On a chilly October night a little over a year ago, about 60 students gathered on the grassy area outside Ridgway Center for an event called the “Cardboard City Project,” sponsored by the UNICEF Campus Initiative. While there was a high of 63 degrees during the day, by midnight it was in the low 50s.
Selfless and caring, junior Olivia Goldstein puts others’ needs before her own as she devotes time to UNICEF and supports other community events.
Junior Olivia Goldstein was responsible for organizing the event on behalf of the Campus Initiative, a movement rooted in the belief that college students have a vital role to play in helping the world’s children survive.
Goldstein had been eager since high school to make a difference in the lives of others. But it was not until she came to UE that she really started creating changes like she always wanted to. As a freshman, she joined the Campus Initiative and volunteered to feed her hunger for helping others who are not in a position to help themselves.
“UNICEF is such a huge international presence and I was disappointed we didn’t have it in high school,” she said.
It came as no surprise when she took on a leadership role and served last year as the person tasked with coordinating UE’s Campus Initiative events. She planned the group’s first-ever Cardboard City, where participants built shelters made of cardboard and spent the night sleeping in them. They learned what it felt like not to have a warm bed to sleep in or the other comforts many take for granted. With this came the moving account by an employee of UE who had once been homeless.
“I feel really lucky to have heard her story,” Goldstein said. “She had this micro phone that barely worked, but nobody moved. Nobody said anything. They just lis tened to her story. It was just very eye opening.”
Along with briefly experiencing homelessness, Campus Initiative also collected hygiene supplies, clothes and other miscellaneous items on behalf of Aurora, a local nonprofit agency that tries to find solutions to prevent and end homelessness.
[Being a part of UNICEF has] definitely been a humbling experience,” Goldstein said. “The most impactful thing for me is the education I get from being a part of it.”
She continued as a freshman helping behind the scenes and participating in such projects as the “Water Awareness Campaign” and the “Efforts Against the Zika Virus” fundraiser. She also joined in to promote “World Water Week,” a campaign to educate people about the world’s water needs.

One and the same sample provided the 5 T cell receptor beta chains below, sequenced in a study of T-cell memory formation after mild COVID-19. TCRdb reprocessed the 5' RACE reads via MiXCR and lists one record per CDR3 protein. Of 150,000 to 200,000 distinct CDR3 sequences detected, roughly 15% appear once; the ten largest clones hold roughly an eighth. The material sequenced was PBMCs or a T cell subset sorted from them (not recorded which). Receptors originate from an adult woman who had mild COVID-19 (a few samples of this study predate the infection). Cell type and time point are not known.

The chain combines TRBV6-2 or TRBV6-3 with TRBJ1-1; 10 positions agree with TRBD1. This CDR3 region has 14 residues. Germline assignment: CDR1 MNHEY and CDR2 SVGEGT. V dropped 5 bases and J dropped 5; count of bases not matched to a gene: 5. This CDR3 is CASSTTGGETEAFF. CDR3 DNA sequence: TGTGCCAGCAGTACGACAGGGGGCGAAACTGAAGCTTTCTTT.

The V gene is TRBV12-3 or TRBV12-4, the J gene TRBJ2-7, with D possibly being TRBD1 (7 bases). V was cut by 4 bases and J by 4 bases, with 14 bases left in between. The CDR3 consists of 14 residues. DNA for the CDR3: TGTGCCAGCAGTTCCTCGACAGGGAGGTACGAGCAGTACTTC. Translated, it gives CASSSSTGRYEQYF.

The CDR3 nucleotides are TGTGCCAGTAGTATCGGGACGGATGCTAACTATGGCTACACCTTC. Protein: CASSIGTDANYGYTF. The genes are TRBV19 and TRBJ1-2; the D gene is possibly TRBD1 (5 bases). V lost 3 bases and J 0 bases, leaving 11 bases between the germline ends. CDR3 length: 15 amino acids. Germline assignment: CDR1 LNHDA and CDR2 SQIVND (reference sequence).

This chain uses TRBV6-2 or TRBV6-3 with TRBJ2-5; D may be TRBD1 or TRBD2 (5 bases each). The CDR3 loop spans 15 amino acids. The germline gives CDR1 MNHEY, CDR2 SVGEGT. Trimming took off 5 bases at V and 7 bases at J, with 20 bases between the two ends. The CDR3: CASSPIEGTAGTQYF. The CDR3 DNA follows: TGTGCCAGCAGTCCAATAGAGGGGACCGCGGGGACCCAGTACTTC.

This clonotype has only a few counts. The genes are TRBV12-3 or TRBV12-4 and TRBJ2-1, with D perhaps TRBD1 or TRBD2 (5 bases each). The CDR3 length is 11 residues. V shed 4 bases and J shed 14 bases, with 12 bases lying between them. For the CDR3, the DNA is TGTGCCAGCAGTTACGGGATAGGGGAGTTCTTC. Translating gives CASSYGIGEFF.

“Children are completely incapable of controlling the situations they’re in and are often victims because of it,” Goldstein said. “I can’t imagine what it would be like to be a mother and not be able to give your child water or an education.”
Goldstein’s passion for giving extends past what she can do on campus. She learned about Friends of Dago, a local charity that supports the Dago Dala Hera Children’s Center in Kenya, through Campus Initiative and now with other members sponsors a middle school boy named Cavine. They have organized bake sales to support the cause, saying that selling cookies and other sweets was never so much fun.
“It’s crazy to think that the cookies we’re selling are helping with someone’s future,” she said. “I fell in love with the project and how we could make a difference for somebody a continent away.”
Goldstein said she was amazed to learn that by donating $300 it ensures that a child will have the materials needed for school, which includes food, tuition and uniforms.
“It’s amazing how inexpensive it is to give a child an education,” she said.
While you might think that Goldstein’s major centers on children, the Indianapolis native is actually an exercise science and Spanish double major. But as a third-year member of the volleyball squad, the team’s co-captain has also found herself volunteering in the community as part of her team.
From making time to teach elementary school children how to play volleyball to her work as the MVC representative on the NCAA Student Athletic Committee, coach Manolo Concepcion describes Goldstein as someone who always steps forward.
“Olivia doesn’t try to get her card punched,” he said. “She just does it because it’s who she is. To her, this is not about how many volunteer hours she has. This is her way of life. This is how she lives,”
Goldstein and her teammates have also been involved in a variety of local events and she is usually the one making the arrangements.
“I’m one of those people who throws themselves into whatever I’m doing,” Goldstein said. “If I’m involved, I’m going to be all in.”